Should foreign architects be allowed to enter RIBA Awards?
Yes, says Marco Goldschmied, to exclude a building for being ‘foreign’ would be a Ukip stance; while Meredith Bowles thinks it will marginalise British architects
Source: George Dupin
Former RIBA president
The RIBA’s remit at its foundation in 1834 was “the advance-ment of architecture”. RIBA Awards are integral to that remit. Back then Britannia ruled the waves and no “foreigner” could easily cross our borders or be admitted to the RIBA.
Times have changed. Chairing the Stirling Prize prior to serving as RIBA president in 1999-2000, I felt that, since Jim Stirling’s work was all outside the UK, the minimum geographic area for the Stirling Prize had to be the EU.
The architect must be an RIBA member and these are the permutations:
- buildings in the UK by UK architects
- buildings in the UK by EU foreigners
- buildings in the UK by non-EU foreigners
- buildings in the EU by UK architects
- buildings in the EU by EU foreigners
- buildings in the EU by non-EU foreigners
A surprise addition at Stirling 2012 was the Manser Medal. This curious, now unspon-sored, orphan originally launched by the House-builders Federation to improve UK mass housing, appears to have forgotten its purpose by giving the award to a posh one-off house whose architect joined the RIBA in order to enter. That qualifies it for an RIBA Award. To exclude a building for being “foreign” would be a Ukip stance.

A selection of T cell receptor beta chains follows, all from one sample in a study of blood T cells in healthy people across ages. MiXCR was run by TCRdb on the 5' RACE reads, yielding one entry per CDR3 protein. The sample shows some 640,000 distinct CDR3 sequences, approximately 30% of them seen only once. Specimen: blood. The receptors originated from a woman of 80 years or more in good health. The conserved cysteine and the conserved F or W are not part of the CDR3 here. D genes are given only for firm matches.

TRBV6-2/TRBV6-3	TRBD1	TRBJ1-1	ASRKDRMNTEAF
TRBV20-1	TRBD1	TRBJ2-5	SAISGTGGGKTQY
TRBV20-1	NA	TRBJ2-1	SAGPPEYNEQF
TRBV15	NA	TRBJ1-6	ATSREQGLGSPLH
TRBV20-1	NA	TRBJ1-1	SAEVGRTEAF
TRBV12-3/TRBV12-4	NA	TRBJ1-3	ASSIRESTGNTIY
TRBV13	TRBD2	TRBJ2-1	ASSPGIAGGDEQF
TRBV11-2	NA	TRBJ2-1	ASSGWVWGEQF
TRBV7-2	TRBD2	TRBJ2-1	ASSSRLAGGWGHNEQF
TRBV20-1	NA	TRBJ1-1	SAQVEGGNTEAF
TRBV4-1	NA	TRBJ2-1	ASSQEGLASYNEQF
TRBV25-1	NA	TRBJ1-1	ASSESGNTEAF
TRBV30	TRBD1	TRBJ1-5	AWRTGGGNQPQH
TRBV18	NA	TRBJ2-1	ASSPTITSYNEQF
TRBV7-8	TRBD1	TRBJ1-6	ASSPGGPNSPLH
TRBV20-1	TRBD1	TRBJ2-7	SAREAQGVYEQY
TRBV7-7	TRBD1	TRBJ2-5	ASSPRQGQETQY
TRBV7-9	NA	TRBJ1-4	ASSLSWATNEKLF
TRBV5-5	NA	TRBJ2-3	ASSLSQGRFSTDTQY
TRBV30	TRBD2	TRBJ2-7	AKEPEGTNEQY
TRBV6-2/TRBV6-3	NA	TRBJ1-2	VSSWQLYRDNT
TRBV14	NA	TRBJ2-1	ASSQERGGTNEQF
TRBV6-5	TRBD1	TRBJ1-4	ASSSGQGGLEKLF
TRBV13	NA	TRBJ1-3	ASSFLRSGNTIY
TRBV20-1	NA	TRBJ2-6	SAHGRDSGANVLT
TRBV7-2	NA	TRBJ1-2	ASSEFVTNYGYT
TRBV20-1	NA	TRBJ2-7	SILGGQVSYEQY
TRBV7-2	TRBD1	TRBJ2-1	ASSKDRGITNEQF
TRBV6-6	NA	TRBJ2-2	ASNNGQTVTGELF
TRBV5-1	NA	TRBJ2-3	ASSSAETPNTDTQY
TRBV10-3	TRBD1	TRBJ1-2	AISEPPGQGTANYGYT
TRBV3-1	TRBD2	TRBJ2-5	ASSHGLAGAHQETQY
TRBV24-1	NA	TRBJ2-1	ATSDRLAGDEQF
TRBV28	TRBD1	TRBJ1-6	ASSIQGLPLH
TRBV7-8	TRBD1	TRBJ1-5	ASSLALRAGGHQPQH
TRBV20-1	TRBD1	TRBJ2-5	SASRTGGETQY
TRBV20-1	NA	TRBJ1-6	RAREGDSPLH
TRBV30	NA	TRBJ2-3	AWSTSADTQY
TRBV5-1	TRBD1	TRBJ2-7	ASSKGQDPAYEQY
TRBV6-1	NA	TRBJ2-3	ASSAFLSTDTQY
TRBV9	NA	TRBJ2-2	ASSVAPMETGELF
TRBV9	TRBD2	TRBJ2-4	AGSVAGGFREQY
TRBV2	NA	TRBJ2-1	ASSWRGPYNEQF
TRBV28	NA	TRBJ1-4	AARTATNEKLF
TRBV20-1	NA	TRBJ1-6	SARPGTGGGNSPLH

Since encompassing the whole EU our awards have gained a lot more than they have lost. Stirling shortlists and winners have included exceptional projects on “foreign” soil or by “foreign” architects including schools, transport buildings and cultural buildings.
To argue that future awards should be limited to UK buildings by UK architects is about as ludicrous and jingoistic as Gordon Brown’s “British jobs for British workers” or the Times 1924 headline: “Fog in Channel, Continent cut off”.
Director, Mole Architects
It might be seen as sour grapes to argue that we should exclude non-UK architects, as our Dune House lost out on Saturday to the rather lovely and intriguing Maison L. Our position is a little muddy, too, as our co-architect Jarmund Vigsnaes is also not a UK practice. Had the rules been different we wouldn’t have been shortlisted either.
I think the RIBA Awards should essentially promote British architects for two reasons: as an organisation it must represent its members, and restricting its remit will strengthen its image. If it’s going to be global it’s no good being local with a few others thrown in.
There are awards for just about everything, so many that the good awards are devalued because one ceases to consider the winners of some awards schemes as necessarily exceptional. The RIBA Awards remain a gold standard as the architecture is judged by our peers and the buildings are visited.
The RIBA is promoting good architecture; unlike other schemes, this is the RIBA’s brand.
Should the RIBA aim to be a global brand?
Yes, of course. The RIBA should be promoting UK architects abroad. It’s already an important source of work and will remain so. I’m just not sure that opening the awards to allcomers is the right way to achieve the aim. Allowing non-UK architects, building in other countries, to enter the RIBA Awards is not a good way to promote the RIBA (note the B).
It might be a way to get other countries to take note that the RIBA exists, but by logical extension it would become a global award for global architects. Surely this takes the RIBA mission statement to promote architecture to an extreme that would result in marginalising the British architects that look to it to act on their behalf.